A few years ago, I was running a catering/meal delivery company and had opened a cafe/production kitchen/deli that was as much work as there are slashes in this sentence! For all of the work, I wasn't taking home much income so we had a tight household budget. One summer when it was worse than normal we really scaled back. I thought: I control food cost for a living, I can feed us on the cheap!
It was summer and I was craving tomatoes with fresh basil. Basil doesn't last long and isn't really ever inexpensive for the sustenance you get out on the plate. I only needed a leaf or two and couldn't justify the $1.89 for the entire bunch (yea, I was that broke). I picked up a bunch and shook it gently... a few leaves floated to the ground. Is that trash now; is it stealing if I put this in my bag? I considered it for awhile but didn't take any. I went home with my tomatoes and ate them with salt and olive oil and side of regret. Had I thought it through, I could have preserved that one bunch of basil to use all summer long!
Contemplating theft in the produce aisle isn't really my point - justifying the cost and flavor of fresh herbs is plan today.
How often do you buy fresh herbs but end up throwing away the majority of the bunch because you can't use it up fast enough?
There's no need to toss out herbs! Let's go through 4 super simple ways to save any herb before it turn to slime. We'll talk about proper storage when you bring them home from the market.
Woody: Thyme, Rosemary, Oregano, Marjoram, Sage
Woody herbs keep reasonably long, a month or more isn't unheard of if you care for them properly. These are identified by having an inedible center stem which is removed before using.
When you take woody herbs home from the market:
HERB SALT: Trick #1
Arguably the easiest method.
Spread woody herbs out on a baking sheet (that's what's happening in the thyme photo above). Leave uncovered, in a dry space for about a week. OR, place in 200 degree oven for about an hour until the leaves are crisp and dry. Rub leaves gently to remove center stems.
Combine ANY COMBINATION of dry herbs and kosher salt. Try 1 tablespoon of herbs to 1/2 cup salt. Store in a dry place for a year.
INFUSED: Trick #2
Never mind, this is easier.
Put olive oil in a jar. Add woody herbs. Seal jar. Ready to use in 3-4 days. Store for about 3 months.
You can do this with leafy herbs too - basil oil is amazing - but you'll want to heat the oil first. You can microwave it for a couple of minutes until its bubbling or use a small pot. Pour just barely boiling oil over the herbs into your jar. Also tastes amazing if you some combination of garlic cloves, peeled piece of citrus zest, hunk of ginger, or pinch of chili flakes. If you heat the oil for this method be sure to store it in the fridge!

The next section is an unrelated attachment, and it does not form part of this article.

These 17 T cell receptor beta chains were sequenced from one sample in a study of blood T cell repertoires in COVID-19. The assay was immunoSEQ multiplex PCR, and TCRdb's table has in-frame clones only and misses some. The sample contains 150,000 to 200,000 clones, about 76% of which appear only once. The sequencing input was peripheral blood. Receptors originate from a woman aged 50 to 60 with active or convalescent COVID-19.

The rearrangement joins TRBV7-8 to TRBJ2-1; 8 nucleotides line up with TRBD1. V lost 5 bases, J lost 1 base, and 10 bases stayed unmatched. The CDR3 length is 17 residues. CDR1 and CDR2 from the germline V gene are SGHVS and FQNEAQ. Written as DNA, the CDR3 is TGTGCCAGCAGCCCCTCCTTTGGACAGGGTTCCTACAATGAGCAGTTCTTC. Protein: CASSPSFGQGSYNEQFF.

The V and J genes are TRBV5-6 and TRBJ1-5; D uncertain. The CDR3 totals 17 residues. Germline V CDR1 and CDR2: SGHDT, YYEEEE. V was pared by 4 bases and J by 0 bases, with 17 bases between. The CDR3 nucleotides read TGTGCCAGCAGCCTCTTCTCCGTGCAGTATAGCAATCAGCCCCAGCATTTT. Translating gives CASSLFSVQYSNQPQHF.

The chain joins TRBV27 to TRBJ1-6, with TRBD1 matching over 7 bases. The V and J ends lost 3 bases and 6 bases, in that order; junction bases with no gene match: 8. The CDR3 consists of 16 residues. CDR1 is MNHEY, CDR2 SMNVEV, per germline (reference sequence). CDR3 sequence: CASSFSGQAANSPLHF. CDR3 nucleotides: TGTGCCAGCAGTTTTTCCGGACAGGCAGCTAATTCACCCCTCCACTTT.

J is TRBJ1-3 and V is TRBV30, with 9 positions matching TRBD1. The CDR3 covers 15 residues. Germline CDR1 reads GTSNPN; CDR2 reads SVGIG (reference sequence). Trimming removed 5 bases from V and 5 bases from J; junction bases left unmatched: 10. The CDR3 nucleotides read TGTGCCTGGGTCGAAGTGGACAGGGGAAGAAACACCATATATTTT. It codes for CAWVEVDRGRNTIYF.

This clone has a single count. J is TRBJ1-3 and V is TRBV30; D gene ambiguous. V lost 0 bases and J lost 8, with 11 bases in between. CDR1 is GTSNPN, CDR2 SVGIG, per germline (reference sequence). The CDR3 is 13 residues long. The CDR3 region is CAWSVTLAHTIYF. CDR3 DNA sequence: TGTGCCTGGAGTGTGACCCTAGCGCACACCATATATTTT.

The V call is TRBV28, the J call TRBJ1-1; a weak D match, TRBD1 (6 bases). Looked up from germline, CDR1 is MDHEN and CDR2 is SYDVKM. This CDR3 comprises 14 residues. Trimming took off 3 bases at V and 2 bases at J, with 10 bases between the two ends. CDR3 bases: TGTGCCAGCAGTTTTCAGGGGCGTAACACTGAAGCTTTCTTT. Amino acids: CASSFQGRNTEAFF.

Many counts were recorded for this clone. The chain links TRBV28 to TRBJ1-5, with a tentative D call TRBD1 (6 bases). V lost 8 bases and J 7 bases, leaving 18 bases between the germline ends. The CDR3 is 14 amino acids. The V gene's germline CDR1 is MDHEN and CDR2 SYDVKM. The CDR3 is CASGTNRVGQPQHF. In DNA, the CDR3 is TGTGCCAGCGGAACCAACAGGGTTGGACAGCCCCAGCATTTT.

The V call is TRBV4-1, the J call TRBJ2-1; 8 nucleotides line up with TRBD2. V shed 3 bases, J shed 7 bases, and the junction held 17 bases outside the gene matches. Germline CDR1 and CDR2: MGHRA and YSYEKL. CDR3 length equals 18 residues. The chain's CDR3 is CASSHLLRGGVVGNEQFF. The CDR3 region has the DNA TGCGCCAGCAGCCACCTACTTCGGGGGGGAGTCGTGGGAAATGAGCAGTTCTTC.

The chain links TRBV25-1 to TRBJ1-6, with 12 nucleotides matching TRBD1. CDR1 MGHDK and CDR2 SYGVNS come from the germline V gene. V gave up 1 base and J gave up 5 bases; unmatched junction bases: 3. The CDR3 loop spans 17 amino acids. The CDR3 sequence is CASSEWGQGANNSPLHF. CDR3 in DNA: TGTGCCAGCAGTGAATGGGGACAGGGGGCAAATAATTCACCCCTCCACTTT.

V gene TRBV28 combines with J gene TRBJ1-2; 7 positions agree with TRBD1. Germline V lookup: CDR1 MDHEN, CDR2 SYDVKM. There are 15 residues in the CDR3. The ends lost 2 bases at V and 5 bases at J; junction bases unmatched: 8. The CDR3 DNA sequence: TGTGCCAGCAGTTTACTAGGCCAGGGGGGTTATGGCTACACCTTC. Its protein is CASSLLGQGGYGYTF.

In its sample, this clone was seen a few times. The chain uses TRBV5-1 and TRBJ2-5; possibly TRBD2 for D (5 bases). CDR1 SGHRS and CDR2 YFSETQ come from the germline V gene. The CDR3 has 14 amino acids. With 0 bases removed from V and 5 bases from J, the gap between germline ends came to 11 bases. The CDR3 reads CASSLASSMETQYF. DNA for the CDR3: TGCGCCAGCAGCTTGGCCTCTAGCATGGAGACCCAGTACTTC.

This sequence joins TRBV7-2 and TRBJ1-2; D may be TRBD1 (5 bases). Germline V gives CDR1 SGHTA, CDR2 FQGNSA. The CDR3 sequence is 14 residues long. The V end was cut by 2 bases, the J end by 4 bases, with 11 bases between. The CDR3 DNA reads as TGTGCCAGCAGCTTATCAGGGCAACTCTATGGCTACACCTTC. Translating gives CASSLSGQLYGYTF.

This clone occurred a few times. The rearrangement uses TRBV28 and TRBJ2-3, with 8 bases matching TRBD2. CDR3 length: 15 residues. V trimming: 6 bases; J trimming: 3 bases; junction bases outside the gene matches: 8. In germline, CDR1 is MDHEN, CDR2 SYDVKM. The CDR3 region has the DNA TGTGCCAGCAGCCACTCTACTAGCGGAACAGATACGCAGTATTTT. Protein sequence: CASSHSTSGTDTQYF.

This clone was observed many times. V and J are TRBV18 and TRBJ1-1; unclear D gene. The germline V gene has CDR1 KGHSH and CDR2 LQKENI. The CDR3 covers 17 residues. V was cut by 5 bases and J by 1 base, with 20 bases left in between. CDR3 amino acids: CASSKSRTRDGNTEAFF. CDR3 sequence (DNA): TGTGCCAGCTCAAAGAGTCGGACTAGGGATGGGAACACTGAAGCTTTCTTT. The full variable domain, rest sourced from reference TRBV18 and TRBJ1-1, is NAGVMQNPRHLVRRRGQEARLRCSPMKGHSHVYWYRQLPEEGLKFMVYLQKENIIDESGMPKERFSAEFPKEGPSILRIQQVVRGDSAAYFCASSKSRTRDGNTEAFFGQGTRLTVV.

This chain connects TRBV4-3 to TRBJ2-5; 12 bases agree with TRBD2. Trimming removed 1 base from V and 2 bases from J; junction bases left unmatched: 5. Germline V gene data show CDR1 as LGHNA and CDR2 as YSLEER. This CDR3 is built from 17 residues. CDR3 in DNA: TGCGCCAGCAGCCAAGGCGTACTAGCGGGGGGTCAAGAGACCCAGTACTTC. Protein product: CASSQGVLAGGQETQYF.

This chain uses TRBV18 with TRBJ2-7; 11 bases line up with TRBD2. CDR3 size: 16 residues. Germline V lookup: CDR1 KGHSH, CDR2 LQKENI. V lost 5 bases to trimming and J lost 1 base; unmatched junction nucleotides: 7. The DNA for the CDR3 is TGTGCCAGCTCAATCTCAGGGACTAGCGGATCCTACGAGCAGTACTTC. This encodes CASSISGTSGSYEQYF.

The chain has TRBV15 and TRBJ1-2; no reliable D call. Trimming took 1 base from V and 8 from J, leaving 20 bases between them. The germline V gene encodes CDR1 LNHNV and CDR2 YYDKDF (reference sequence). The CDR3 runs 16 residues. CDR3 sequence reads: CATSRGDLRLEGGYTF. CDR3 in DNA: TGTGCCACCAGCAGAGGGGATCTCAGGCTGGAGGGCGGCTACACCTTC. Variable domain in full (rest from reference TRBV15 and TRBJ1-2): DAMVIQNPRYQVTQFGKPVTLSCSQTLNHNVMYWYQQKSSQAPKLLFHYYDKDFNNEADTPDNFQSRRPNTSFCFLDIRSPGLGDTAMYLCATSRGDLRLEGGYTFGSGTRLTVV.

Another variation for my boozy crowd (please tell me I have a boozy crowd) take any of these herbs and add to simple syrup instead of oil! Simple syrup is 1 cup water, 1 cup white sugar - bring to boil until sugar melts. Add herbs, cool together in jar, store in fridge. Now, where's my Mezcal?
Leafy: Parsley, Cilantro, Dill, Mint, Tarragon
Leafy herbs are more delicate. You want to use these up within a week a so. Leafy herbs have soft stalks, so if you're chopping them up quickly and catch a little piece, you can eat it. Many preparations actually call for chopping through the center stem, especially in Chinese or Greek cooking. I often eat the stems because I'm lazy and if you chop it small enough you can't even tell. Or save the stalks for stock!
When you take leafy herbs home from the market:
Lets talk about chives and green onions. Also, now that I think of it, parsley...and cilantro and mint.
BETTER BUTTER: Trick #3
butter gets fancy
I love butter. I almost couldn't cook without it. Compound butter is a fantastic thing and a great way to save herbs that are on their last leg. Let a stick of butter warm to very soft room temperature. You can cheat, but the more thoroughly room temp, the easier this is to mix. Chop any combination of leafy herbs (or woody herbs too, but if using them, either pull off of them stems white they're fresh or dry first in the oven and crumble. As described in Trick #1 above). With a fork combine 2 tablespoons of finely chopped herbs (chives and scallions really shine here) with 1 stick of butter and a hefty pinch of salt. Optional: add a pinch of chili flakes, a teaspoon of yellow miso (OMG its so good like that), or a little citrus zest. Store butter wrapped tightly in the fridge - I usually just spoon it into a small ziplock bag and use the back of a knife to squeeze it all down to the bottom in a neat little roll. Once cold, it will be a sliceable log.
PESTO-ISH: Trick #4
most useful for a large amount of leafy herbs
If you have a bunch of herbs to go through, making salts and oils are nice, but a teaspoon in each recipe probably won't save the day. Its time to make a pesto-ish sauce. Pesto is a specific combination of ingredients - not just herbs in a blender - I'll surely post a great recipe this summer when basil is plentiful. I'm all for creative license in cooking but I find it unacceptable to alter a classic dish and not rename it appropriately. Don't
So for now, lets have a recipe for Herbs in A Blender!
Turns out I could keep going. I almost decided to become a herb only blog! Share your thoughts below, I'd love to hear your concerns or successes with buying, cooking with, and storing herbs.
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